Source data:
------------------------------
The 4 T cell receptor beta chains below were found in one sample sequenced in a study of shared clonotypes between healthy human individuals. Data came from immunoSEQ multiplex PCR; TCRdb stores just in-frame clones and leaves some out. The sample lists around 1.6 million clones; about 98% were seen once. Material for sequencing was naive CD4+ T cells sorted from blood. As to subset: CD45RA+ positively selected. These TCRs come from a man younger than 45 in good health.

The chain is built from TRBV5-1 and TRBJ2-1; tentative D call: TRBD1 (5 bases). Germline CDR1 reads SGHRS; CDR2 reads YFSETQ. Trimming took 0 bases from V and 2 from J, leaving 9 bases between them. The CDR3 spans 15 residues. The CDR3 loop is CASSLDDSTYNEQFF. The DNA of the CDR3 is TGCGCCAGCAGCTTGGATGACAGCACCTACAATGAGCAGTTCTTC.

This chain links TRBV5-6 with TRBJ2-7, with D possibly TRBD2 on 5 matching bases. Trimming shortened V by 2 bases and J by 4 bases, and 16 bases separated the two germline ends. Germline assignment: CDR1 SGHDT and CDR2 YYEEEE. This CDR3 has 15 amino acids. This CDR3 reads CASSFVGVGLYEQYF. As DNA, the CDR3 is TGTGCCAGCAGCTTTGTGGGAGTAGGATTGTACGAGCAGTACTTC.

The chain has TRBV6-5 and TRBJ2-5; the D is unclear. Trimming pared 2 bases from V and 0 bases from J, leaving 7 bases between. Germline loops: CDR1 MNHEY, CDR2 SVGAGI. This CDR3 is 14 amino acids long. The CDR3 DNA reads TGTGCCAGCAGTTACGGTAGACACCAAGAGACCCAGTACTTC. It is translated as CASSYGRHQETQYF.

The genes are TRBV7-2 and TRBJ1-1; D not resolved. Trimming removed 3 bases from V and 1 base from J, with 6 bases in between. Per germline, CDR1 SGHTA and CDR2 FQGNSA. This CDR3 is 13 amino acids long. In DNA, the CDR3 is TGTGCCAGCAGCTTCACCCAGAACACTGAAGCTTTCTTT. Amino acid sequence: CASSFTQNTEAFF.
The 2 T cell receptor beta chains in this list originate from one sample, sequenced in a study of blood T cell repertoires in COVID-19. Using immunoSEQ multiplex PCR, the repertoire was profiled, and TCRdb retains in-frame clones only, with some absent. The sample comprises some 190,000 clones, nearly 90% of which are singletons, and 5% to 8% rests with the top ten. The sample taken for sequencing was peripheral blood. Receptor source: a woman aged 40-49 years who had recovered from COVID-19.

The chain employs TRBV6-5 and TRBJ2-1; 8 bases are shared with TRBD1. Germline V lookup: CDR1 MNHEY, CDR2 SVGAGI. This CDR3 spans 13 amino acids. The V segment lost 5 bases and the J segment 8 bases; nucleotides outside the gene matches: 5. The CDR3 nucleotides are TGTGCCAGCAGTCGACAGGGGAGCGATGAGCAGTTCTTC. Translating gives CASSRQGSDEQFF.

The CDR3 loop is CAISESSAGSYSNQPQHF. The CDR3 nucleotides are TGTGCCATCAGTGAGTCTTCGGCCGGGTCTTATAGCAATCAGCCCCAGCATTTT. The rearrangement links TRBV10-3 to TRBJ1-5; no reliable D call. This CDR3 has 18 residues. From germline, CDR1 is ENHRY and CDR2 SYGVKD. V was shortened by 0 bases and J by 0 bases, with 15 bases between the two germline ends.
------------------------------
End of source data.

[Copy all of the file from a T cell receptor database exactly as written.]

The 4 T cell receptor beta chains below were found in one sample sequenced in a study of shared clonotypes between healthy human individuals. Data came from immunoSEQ multiplex PCR; TCRdb stores just in-frame clones and leaves some out. The sample lists around 1.6 million clones; about 98% were seen once. Material for sequencing was naive CD4+ T cells sorted from blood. As to subset: CD45RA+ positively selected. These TCRs come from a man younger than 45 in good health.

The chain is built from TRBV5-1 and TRBJ2-1; tentative D call: TRBD1 (5 bases). Germline CDR1 reads SGHRS; CDR2 reads YFSETQ. Trimming took 0 bases from V and 2 from J, leaving 9 bases between them. The CDR3 spans 15 residues. The CDR3 loop is CASSLDDSTYNEQFF. The DNA of the CDR3 is TGCGCCAGCAGCTTGGATGACAGCACCTACAATGAGCAGTTCTTC.

This chain links TRBV5-6 with TRBJ2-7, with D possibly TRBD2 on 5 matching bases. Trimming shortened V by 2 bases and J by 4 bases, and 16 bases separated the two germline ends. Germline assignment: CDR1 SGHDT and CDR2 YYEEEE. This CDR3 has 15 amino acids. This CDR3 reads CASSFVGVGLYEQYF. As DNA, the CDR3 is TGTGCCAGCAGCTTTGTGGGAGTAGGATTGTACGAGCAGTACTTC.

The chain has TRBV6-5 and TRBJ2-5; the D is unclear. Trimming pared 2 bases from V and 0 bases from J, leaving 7 bases between. Germline loops: CDR1 MNHEY, CDR2 SVGAGI. This CDR3 is 14 amino acids long. The CDR3 DNA reads TGTGCCAGCAGTTACGGTAGACACCAAGAGACCCAGTACTTC. It is translated as CASSYGRHQETQYF.

The genes are TRBV7-2 and TRBJ1-1; D not resolved. Trimming removed 3 bases from V and 1 base from J, with 6 bases in between. Per germline, CDR1 SGHTA and CDR2 FQGNSA. This CDR3 is 13 amino acids long. In DNA, the CDR3 is TGTGCCAGCAGCTTCACCCAGAACACTGAAGCTTTCTTT. Amino acid sequence: CASSFTQNTEAFF.
The 2 T cell receptor beta chains in this list originate from one sample, sequenced in a study of blood T cell repertoires in COVID-19. Using immunoSEQ multiplex PCR, the repertoire was profiled, and TCRdb retains in-frame clones only, with some absent. The sample comprises some 190,000 clones, nearly 90% of which are singletons, and 5% to 8% rests with the top ten. The sample taken for sequencing was peripheral blood. Receptor source: a woman aged 40-49 years who had recovered from COVID-19.

The chain employs TRBV6-5 and TRBJ2-1; 8 bases are shared with TRBD1. Germline V lookup: CDR1 MNHEY, CDR2 SVGAGI. This CDR3 spans 13 amino acids. The V segment lost 5 bases and the J segment 8 bases; nucleotides outside the gene matches: 5. The CDR3 nucleotides are TGTGCCAGCAGTCGACAGGGGAGCGATGAGCAGTTCTTC. Translating gives CASSRQGSDEQFF.

The CDR3 loop is CAISESSAGSYSNQPQHF. The CDR3 nucleotides are TGTGCCATCAGTGAGTCTTCGGCCGGGTCTTATAGCAATCAGCCCCAGCATTTT. The rearrangement links TRBV10-3 to TRBJ1-5; no reliable D call. This CDR3 has 18 residues. From germline, CDR1 is ENHRY and CDR2 SYGVKD. V was shortened by 0 bases and J by 0 bases, with 15 bases between the two germline ends.